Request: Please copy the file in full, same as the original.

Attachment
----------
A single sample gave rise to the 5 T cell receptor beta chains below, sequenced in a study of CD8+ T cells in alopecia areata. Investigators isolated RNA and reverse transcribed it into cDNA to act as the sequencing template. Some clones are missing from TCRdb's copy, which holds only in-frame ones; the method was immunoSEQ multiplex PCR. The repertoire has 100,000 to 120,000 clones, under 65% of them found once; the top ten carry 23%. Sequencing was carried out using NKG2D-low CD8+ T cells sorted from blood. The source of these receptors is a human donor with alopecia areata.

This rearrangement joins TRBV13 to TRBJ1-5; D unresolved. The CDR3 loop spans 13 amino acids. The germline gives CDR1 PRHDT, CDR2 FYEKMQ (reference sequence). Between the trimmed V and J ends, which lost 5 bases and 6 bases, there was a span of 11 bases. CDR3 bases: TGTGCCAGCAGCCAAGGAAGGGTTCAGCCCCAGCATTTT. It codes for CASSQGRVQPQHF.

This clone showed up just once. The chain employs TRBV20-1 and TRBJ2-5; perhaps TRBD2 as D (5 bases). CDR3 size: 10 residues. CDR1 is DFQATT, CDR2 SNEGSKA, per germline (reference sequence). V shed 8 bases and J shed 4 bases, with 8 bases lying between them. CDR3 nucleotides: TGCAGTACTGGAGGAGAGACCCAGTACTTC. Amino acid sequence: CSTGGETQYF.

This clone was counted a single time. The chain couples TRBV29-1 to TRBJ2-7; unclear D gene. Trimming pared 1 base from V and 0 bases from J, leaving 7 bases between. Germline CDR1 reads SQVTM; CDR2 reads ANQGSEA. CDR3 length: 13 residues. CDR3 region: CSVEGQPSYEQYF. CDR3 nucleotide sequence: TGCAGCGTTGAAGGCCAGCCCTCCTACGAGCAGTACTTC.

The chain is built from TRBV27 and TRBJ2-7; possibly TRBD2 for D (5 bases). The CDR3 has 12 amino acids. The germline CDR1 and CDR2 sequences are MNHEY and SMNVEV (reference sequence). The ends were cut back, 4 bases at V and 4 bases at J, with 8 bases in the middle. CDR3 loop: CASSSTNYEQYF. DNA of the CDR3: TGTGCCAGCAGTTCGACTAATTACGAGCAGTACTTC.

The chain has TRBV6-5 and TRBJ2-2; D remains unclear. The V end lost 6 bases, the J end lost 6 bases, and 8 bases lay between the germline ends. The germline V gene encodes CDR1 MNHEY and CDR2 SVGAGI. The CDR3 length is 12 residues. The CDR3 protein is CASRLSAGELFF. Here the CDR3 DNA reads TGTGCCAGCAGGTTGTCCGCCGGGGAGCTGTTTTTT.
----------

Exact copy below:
A single sample gave rise to the 5 T cell receptor beta chains below, sequenced in a study of CD8+ T cells in alopecia areata. Investigators isolated RNA and reverse transcribed it into cDNA to act as the sequencing template. Some clones are missing from TCRdb's copy, which holds only in-frame ones; the method was immunoSEQ multiplex PCR. The repertoire has 100,000 to 120,000 clones, under 65% of them found once; the top ten carry 23%. Sequencing was carried out using NKG2D-low CD8+ T cells sorted from blood. The source of these receptors is a human donor with alopecia areata.

This rearrangement joins TRBV13 to TRBJ1-5; D unresolved. The CDR3 loop spans 13 amino acids. The germline gives CDR1 PRHDT, CDR2 FYEKMQ (reference sequence). Between the trimmed V and J ends, which lost 5 bases and 6 bases, there was a span of 11 bases. CDR3 bases: TGTGCCAGCAGCCAAGGAAGGGTTCAGCCCCAGCATTTT. It codes for CASSQGRVQPQHF.

This clone showed up just once. The chain employs TRBV20-1 and TRBJ2-5; perhaps TRBD2 as D (5 bases). CDR3 size: 10 residues. CDR1 is DFQATT, CDR2 SNEGSKA, per germline (reference sequence). V shed 8 bases and J shed 4 bases, with 8 bases lying between them. CDR3 nucleotides: TGCAGTACTGGAGGAGAGACCCAGTACTTC. Amino acid sequence: CSTGGETQYF.

This clone was counted a single time. The chain couples TRBV29-1 to TRBJ2-7; unclear D gene. Trimming pared 1 base from V and 0 bases from J, leaving 7 bases between. Germline CDR1 reads SQVTM; CDR2 reads ANQGSEA. CDR3 length: 13 residues. CDR3 region: CSVEGQPSYEQYF. CDR3 nucleotide sequence: TGCAGCGTTGAAGGCCAGCCCTCCTACGAGCAGTACTTC.

The chain is built from TRBV27 and TRBJ2-7; possibly TRBD2 for D (5 bases). The CDR3 has 12 amino acids. The germline CDR1 and CDR2 sequences are MNHEY and SMNVEV (reference sequence). The ends were cut back, 4 bases at V and 4 bases at J, with 8 bases in the middle. CDR3 loop: CASSSTNYEQYF. DNA of the CDR3: TGTGCCAGCAGTTCGACTAATTACGAGCAGTACTTC.

The chain has TRBV6-5 and TRBJ2-2; D remains unclear. The V end lost 6 bases, the J end lost 6 bases, and 8 bases lay between the germline ends. The germline V gene encodes CDR1 MNHEY and CDR2 SVGAGI. The CDR3 length is 12 residues. The CDR3 protein is CASRLSAGELFF. Here the CDR3 DNA reads TGTGCCAGCAGGTTGTCCGCCGGGGAGCTGTTTTTT.